Saturday, 2 April 2011

Gurdwara 21st Century, Adelaide, South Australia

Mission & Vision of a Neurosurgeon 

Adelaide is called the City of Churches. The gurdwara, located at the main entrance to the city from the west, on the highway from Melbourne, has visibly added to the diversity of places of worship in this, one of the most beautiful and well planned, cities in the world.

An interesting feature of this gurdwara is that the sangat hall rests on a massive rock reminding one of Dhaol dharam – the bull of dharma in Japji Sahib. It is an old heritage listed building built (1846) within 10 years of the founding of Adelaide City in 1836.
Splendour of Darbar Hall.....................

supported by the Rock of "Dhaol Dharam" !

Re-location of Adelaide’s first Gurdwara to this heritage site a few years ago, realised the vision of a Sikh neurosurgeon, Dr Swaran Singh Khera, of a 21st century gurdwara complete with modern facilities. Some of these are shown in the pictures below:
Gurdwara viewed from the main car park
From left: Baldev Singh JP, Giani Kuldip Singh, Dr Swaran Singh and Dya Singh)

Seminar hall which can also be used as second Langar hall.

Langar hall (Yes ! With chairs; but there is also facility for Pangat on floor at one end.)

Panjabi School with modern facilities (Giani Kuldip Singh with author Gurmukh Singh) 

Panjabi School (Photo 2)
From left: Giani Kuldip Singh, Gurmukh Singh, Dya Singh and Dr Swaran Singh

Panjabi School (photo 3)

Above and below:  Modern spotless kitchen

Below: Unlike most Gurdwaras,  Giani ji "Babay da Vazir" is not forgotten !

 Giani ji's double, well decorated, bedroom. 

 A large kitchen area with computer working facility and a spare bed.

Clean spacious bathroom (I insisted on this photo being taken!)

Giani ji's Sangat counselling room. (Adjoining is a general facilities room.)

Dr Khera may not be a religious missionary but his concern is for the image of the Sikh community of Adelaide - not the religious aspects of Sikhism - his knowledge of which, at his own admission, is limited. Nevertheless, that does not stop him from locking horns with "orthodox" grey beards including myself. "Why have a golak in front of the Guru Granth Sahib ?" he argues, "Are we paying respects to the money in the golak or are we paying our respects to the Guru? The passage to the Guru should not be cluttered with golaks, unnecessary flowers, pictures of our 'gurus' and swords and other weapons etc." One may not agree with him on all aspects of his common sense approach, but he is a robust social activist in the true Sikhi spirit of chardhi kalla.

As a "Sikh Centre", the gurdwara caters for the spiritual and socio-cultural needs of the local Sikh community, while remaining warmly open to all. Programmes in the gurdwara service are planned in advance and punctuality is enforced. The youngish Gurdwara Giani, Kuldip Singh, is required to prepare a pointed bilingual English/ Punjabi service every Sunday with multimedia aids and supported by students of Gurbani. Elderly retired teacher, Master Joginder Singh (ex-Malaysia), gave initial Gurbani guidance now continued by volunteers like retired teacher Ajmer Singh Randhava, lawyer Bahal Singh and others including some ladies.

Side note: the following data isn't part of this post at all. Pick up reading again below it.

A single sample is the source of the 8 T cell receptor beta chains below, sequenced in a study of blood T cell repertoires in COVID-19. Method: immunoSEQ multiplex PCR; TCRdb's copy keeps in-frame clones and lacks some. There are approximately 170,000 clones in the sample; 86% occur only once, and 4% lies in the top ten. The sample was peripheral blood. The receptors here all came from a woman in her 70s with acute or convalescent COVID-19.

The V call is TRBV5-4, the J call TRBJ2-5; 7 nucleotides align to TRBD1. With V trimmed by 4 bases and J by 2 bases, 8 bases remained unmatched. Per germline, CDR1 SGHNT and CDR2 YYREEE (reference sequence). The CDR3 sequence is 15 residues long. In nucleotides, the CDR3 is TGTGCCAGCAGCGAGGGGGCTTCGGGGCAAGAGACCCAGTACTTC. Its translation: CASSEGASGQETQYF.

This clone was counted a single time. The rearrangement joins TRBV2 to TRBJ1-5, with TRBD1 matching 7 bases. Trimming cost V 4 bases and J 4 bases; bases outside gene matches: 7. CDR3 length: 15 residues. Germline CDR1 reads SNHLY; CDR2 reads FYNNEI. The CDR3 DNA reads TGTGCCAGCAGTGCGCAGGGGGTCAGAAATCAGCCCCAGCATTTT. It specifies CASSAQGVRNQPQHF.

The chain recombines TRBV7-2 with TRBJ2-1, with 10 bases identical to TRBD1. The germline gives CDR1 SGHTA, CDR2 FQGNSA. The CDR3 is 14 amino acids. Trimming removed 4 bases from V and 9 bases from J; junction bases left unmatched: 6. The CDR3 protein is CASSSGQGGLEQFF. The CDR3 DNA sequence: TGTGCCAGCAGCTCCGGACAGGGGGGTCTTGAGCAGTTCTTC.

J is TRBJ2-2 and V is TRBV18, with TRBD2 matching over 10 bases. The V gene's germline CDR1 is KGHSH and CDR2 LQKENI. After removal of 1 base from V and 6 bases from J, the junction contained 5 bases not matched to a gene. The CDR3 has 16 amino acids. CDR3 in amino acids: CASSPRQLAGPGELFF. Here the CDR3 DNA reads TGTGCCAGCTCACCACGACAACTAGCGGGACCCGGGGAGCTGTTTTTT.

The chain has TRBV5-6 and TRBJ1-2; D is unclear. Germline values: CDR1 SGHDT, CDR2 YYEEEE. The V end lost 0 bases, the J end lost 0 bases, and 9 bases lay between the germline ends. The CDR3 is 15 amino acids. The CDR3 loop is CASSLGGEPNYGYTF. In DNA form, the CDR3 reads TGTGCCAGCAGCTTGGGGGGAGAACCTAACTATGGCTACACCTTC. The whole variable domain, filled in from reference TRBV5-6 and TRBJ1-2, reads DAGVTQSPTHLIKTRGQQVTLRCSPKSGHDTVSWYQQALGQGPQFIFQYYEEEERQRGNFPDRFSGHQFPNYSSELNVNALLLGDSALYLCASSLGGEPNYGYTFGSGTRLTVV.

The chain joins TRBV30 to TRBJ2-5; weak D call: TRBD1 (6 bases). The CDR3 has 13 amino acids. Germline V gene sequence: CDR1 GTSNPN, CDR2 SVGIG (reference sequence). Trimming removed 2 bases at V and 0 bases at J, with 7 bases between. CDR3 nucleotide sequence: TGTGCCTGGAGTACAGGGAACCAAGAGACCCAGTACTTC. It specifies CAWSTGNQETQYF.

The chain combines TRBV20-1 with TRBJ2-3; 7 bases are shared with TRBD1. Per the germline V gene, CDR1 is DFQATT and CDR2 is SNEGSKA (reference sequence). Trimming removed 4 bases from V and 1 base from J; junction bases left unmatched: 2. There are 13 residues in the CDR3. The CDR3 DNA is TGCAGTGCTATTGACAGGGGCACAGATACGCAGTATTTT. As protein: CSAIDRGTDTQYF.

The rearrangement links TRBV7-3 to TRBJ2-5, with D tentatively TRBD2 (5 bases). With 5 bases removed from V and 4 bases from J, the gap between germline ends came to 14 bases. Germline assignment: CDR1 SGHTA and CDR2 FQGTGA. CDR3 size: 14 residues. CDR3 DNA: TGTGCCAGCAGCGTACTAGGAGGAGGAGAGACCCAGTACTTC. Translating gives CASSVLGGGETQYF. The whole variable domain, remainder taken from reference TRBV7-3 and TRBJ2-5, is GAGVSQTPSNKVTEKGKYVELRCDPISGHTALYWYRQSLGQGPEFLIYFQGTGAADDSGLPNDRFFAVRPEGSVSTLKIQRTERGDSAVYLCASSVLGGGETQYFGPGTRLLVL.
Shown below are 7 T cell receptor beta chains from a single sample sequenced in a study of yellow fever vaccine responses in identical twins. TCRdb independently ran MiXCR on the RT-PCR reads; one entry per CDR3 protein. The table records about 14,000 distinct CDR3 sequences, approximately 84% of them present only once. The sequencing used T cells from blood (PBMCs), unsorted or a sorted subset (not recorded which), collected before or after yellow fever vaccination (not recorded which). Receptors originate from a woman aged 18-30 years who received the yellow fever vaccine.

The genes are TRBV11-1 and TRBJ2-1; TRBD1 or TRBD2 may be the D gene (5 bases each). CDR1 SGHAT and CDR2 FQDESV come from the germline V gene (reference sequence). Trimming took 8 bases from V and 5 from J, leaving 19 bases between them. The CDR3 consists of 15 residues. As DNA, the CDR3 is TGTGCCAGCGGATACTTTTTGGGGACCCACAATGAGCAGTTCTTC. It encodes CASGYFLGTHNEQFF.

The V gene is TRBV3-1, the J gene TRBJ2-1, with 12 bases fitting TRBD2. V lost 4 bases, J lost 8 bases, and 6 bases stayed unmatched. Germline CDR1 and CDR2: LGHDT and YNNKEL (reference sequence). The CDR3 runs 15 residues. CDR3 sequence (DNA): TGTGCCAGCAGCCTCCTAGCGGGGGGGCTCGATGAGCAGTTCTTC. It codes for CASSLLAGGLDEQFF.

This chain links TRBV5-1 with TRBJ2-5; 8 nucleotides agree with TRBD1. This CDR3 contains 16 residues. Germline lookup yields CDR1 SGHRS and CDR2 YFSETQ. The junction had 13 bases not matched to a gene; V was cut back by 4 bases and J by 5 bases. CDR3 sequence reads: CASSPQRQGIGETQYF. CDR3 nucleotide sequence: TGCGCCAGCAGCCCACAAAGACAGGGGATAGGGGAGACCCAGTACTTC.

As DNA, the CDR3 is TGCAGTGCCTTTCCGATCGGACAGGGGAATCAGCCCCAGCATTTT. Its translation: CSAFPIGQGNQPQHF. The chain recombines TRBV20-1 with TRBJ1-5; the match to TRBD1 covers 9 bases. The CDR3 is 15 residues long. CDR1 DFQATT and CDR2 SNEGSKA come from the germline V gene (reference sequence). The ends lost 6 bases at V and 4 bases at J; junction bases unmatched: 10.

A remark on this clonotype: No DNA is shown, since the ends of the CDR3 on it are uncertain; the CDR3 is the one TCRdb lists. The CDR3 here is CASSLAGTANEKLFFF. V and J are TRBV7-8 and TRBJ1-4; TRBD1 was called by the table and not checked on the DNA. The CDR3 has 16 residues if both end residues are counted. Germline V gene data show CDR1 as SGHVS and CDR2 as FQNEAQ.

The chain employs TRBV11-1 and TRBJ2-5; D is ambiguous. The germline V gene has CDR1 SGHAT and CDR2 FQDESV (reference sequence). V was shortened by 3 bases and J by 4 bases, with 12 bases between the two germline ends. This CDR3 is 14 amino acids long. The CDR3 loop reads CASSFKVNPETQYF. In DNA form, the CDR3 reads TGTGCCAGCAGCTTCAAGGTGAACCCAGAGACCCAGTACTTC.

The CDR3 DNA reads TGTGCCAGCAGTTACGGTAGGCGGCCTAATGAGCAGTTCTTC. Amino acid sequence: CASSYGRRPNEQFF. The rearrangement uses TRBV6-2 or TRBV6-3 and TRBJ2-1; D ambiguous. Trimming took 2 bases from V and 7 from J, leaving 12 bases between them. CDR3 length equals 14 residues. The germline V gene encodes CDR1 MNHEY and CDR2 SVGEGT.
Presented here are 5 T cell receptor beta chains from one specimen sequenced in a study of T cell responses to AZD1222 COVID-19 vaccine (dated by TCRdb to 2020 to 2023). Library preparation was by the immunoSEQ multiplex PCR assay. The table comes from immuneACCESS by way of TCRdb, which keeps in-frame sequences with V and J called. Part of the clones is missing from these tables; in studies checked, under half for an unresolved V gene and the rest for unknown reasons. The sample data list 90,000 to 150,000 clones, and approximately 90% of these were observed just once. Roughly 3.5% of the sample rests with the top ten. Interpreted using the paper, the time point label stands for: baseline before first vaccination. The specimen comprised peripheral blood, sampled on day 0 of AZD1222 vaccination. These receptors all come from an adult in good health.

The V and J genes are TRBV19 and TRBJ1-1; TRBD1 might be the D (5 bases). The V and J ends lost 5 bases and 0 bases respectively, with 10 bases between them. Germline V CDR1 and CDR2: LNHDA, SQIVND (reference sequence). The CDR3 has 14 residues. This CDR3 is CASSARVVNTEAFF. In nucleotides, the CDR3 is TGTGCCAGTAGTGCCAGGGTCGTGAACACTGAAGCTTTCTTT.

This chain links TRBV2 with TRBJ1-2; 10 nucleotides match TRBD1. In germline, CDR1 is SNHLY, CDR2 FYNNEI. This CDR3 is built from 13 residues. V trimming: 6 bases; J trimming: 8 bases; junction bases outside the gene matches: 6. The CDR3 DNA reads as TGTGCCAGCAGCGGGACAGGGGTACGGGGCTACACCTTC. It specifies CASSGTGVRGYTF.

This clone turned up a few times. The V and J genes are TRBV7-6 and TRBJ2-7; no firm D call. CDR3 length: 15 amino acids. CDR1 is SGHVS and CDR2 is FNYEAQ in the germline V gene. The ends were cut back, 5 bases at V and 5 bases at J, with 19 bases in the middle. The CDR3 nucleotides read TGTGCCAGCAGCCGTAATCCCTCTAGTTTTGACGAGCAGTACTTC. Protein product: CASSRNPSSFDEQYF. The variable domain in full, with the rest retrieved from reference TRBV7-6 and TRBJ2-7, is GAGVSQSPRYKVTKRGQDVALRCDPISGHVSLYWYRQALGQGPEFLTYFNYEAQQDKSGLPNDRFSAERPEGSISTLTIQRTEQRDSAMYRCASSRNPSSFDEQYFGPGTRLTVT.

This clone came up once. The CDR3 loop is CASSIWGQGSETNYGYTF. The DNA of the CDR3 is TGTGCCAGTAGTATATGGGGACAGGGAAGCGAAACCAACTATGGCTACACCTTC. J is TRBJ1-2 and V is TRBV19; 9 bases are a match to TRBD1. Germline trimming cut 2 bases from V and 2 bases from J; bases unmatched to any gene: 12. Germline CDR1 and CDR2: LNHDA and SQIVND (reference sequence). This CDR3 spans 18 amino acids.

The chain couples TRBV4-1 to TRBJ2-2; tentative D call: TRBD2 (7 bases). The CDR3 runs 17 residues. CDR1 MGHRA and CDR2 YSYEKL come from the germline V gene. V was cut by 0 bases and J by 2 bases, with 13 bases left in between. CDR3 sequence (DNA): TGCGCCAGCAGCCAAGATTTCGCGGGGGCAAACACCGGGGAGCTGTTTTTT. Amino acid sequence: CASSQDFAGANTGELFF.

All sangat participate in singing Shabads in melodious spirituality, a tradition introduced by Dya Singh of Australia, one of the founders of the gurdwara. Dr Harbans Singh Gill accompanies Bhai Kuldip Singh – a proficient Kirtania-kathakar – on the harmonium. My namesake, Gurmukh Singh, a dedicated sevadar, senior motor mechanic and car racing enthusiast, is roped in as spare tabla player. There are other youngish Gursikh Kirtanias and Paatthis.  The sound system for kirtan was specially commissioned. Observed Dya Singh, “Kirtan must sound good - not sound like an intercom system on a railway platform!” Inspired by those like Bibi Balbir Kaur (gurdwara secretary, and wife of recent Hind Ratan awardee, Dr Bhagwant Singh), women lead by doing dedicated seva.

Gurdwara presidents, like the current incumbent, Balwant Singh, serve in turn. The team spirit and seva bhavna of all is most remarkable and refreshing. Nevertheless, my own observation is that the gurdwara is mainly run by well educated ladies. I wonder what the anti-Bibian-di-seva jathedars at Darbar Sahib would say about that!

Quite significantly, this “modern” gurdwara is located at a cross roads junction which reminds one of where Sikhi tradition stands today! It is a typical example of the trend in the Sikh diaspora to seek own local solutions to the current and future spiritual and socio-cultural needs. This is one consequence of the loss of credibility in the office holders at the central Sikh institutions of the Shromani Gurdwara Parbandhak Committee (SGPC) and Akal Takh Sahib. Due to frequent controversies, lack of consistent direction on important Sikh issues and regression of Sikhi to bipran (Brahmanic) ritualism, and take-over bids by derawadi kattar-panthis or just ambitious individuals even in these remote places, many Gurdwaras feel no longer bound to seek central direction. In the process they sometimes end up locking horns with the traditional elements regarding, for example, chairs and tables in the langgar hall; proper excess for wheelchair devotees and chairs in the main hall at the back for those unable to sit cross-legged in the sangat hall.

Where this decentralisation of interpretation of Gurmat and Sikh reht maryada would lead the global Sikhs, remains to be seen.
Conclusion of conducted tour of a Gurdwara 21st Century at Adelaide crossroads.

 (Photos by S. Baldev Singh JP; ex-Councillor Riverlnd, South Australia)

Gurmukh Singh

© Gurmukh Singh
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